Death of a Foe, The Incomplete Story
We are all touched by death. Our friends. Our family members. Celebrities we’ve followed for years. And we grieve for them, remember their part in our lives and move on. But what happens when a foe dies?
This past week I had that experience. I didn’t just hear they had died; I learned of their dying and was kept up-to-date on their condition until their death, so I had a week to reflect on a period in my life that was, to say the very least, miserable. And a lot of that misery stemmed from what this person did.
At one time I’d considered this person a friend, so when I discovered they’d been telling half-truths to me and to colleagues, I was devastated.
“Why are they doing this?” I remember asking.
They wanted my job. That was the answer.
Very simple, isn’t it? And not uncommon. This sort of thing is what some great stories have been crafted around. It’s just not so great when you’re the dupe.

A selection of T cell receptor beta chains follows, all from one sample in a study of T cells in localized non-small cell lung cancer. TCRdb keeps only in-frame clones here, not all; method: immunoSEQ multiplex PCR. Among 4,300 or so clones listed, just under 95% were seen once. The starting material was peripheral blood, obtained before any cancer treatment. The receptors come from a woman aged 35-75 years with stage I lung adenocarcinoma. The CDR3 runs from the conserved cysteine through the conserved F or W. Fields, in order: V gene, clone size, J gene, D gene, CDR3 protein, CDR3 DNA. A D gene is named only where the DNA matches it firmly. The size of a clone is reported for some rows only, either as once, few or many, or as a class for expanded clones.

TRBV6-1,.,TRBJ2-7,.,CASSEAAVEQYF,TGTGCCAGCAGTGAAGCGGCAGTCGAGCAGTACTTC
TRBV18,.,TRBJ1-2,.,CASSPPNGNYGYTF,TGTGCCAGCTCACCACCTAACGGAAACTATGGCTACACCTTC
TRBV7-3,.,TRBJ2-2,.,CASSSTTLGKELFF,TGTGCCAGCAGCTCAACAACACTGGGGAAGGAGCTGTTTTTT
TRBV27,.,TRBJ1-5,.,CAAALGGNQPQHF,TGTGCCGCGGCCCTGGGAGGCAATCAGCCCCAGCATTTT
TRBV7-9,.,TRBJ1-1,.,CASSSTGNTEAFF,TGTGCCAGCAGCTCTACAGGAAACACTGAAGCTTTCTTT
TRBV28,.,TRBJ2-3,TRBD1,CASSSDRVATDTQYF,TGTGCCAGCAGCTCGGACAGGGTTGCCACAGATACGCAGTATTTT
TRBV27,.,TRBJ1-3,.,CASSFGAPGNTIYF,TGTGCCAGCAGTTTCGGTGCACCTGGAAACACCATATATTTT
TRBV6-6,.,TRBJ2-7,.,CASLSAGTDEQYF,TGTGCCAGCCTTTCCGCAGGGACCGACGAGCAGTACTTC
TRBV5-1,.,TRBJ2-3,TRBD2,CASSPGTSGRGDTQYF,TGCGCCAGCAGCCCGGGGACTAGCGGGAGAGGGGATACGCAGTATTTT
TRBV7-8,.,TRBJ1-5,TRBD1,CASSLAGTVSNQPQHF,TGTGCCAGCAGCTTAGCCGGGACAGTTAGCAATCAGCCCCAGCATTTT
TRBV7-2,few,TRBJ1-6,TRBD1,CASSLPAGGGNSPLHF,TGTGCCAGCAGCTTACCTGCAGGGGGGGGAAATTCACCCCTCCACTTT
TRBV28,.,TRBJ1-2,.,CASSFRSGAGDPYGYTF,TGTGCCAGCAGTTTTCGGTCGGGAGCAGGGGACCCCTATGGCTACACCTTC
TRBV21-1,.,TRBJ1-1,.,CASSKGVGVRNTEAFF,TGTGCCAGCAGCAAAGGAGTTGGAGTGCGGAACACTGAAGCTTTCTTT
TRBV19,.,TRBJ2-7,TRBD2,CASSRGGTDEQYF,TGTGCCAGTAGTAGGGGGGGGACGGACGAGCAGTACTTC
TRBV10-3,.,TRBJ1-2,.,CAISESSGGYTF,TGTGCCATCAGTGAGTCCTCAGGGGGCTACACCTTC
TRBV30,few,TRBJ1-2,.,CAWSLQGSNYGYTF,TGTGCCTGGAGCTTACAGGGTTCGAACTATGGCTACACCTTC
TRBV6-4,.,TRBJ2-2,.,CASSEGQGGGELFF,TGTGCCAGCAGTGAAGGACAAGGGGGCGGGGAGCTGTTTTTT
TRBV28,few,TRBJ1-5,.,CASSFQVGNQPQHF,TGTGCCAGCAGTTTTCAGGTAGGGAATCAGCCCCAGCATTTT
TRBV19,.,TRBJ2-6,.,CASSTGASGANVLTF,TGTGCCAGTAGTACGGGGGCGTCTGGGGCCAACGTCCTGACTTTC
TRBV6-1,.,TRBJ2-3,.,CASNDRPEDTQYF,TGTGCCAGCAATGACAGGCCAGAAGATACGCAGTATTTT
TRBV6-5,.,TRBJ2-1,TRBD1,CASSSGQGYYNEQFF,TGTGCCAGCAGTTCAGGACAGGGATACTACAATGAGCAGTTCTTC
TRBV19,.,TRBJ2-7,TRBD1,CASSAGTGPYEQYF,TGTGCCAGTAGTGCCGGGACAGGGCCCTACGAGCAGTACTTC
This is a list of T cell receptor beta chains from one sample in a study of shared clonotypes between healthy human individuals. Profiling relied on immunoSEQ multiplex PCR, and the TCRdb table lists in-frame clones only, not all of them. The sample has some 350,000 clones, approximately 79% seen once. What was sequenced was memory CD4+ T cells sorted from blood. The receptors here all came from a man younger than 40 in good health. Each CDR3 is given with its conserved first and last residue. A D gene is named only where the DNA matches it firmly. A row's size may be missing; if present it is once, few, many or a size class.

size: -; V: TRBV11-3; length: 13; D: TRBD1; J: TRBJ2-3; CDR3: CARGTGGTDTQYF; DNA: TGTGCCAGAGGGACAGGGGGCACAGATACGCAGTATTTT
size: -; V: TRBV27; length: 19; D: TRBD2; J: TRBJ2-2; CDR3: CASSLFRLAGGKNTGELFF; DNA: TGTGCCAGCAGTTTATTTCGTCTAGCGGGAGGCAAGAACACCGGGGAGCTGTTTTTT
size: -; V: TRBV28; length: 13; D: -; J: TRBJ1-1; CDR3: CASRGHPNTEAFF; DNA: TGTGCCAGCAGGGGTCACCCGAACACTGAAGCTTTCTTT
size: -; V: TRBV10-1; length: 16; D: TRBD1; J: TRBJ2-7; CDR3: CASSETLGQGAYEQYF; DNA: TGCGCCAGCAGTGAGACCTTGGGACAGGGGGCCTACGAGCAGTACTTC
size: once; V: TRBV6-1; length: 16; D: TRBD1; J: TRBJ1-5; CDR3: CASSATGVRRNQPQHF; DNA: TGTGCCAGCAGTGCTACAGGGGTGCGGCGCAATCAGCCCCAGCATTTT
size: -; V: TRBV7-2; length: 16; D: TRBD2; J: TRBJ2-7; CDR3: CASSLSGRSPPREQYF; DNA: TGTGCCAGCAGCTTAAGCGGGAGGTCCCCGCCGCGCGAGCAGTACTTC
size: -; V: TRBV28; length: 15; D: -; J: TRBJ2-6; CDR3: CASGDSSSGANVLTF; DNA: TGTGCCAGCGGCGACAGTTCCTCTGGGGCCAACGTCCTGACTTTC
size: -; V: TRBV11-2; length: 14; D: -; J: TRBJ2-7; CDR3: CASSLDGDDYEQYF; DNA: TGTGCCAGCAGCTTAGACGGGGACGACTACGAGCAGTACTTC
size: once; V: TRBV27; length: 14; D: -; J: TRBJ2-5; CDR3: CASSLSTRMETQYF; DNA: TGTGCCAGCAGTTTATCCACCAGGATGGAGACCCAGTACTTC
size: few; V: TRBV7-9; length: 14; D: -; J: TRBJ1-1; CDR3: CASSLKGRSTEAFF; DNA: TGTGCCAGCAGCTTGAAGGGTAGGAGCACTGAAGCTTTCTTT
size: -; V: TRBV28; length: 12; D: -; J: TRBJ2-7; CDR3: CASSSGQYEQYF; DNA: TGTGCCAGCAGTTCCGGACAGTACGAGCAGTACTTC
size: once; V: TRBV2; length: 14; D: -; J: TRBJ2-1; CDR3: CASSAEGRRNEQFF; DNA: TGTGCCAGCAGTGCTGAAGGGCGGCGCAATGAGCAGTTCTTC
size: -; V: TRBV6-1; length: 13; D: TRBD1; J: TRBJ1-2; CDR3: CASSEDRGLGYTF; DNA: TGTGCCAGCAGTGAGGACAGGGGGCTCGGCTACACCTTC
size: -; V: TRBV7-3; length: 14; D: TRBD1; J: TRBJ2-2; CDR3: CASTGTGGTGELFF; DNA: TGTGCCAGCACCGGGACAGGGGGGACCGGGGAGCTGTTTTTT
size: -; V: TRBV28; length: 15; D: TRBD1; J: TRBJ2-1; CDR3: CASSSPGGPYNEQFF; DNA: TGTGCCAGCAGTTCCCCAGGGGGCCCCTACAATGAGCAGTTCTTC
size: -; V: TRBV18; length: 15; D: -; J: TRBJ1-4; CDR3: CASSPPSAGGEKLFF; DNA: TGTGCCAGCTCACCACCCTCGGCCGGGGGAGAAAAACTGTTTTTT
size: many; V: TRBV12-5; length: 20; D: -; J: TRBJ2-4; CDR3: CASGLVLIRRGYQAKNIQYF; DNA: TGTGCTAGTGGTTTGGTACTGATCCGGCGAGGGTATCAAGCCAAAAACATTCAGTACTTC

But here’s why I’m writing this down. This person has been in my head for a week, and not because I’ve thought of vilifying them, but because I’ve been saddened during their dying and at their death. And this sadness is more complicated than I imagined. You see, I thought this would be my chance to gloat. Human nature, right? I couldn’t. All I could do was feel a sense of loss and incompletion. We should have had one last talk to set things right, to restore a balance in our tiny universe of a relationship.
Someday I’ll write about the death of a foe, and I’ll dredge up these feelings. This story about two former friends will never have a satisfying ending for me. If I write it, I may be able to give myself one.
Quote for the Week: “When people die, they cannot be replaced. They leave holes that cannot be filled, for it is the fate–the genetic and neural fate–of every human being to be a unique individual, to find his own path, to live his own life, to die his own death.” Oliver Sacks, Author, Neurologist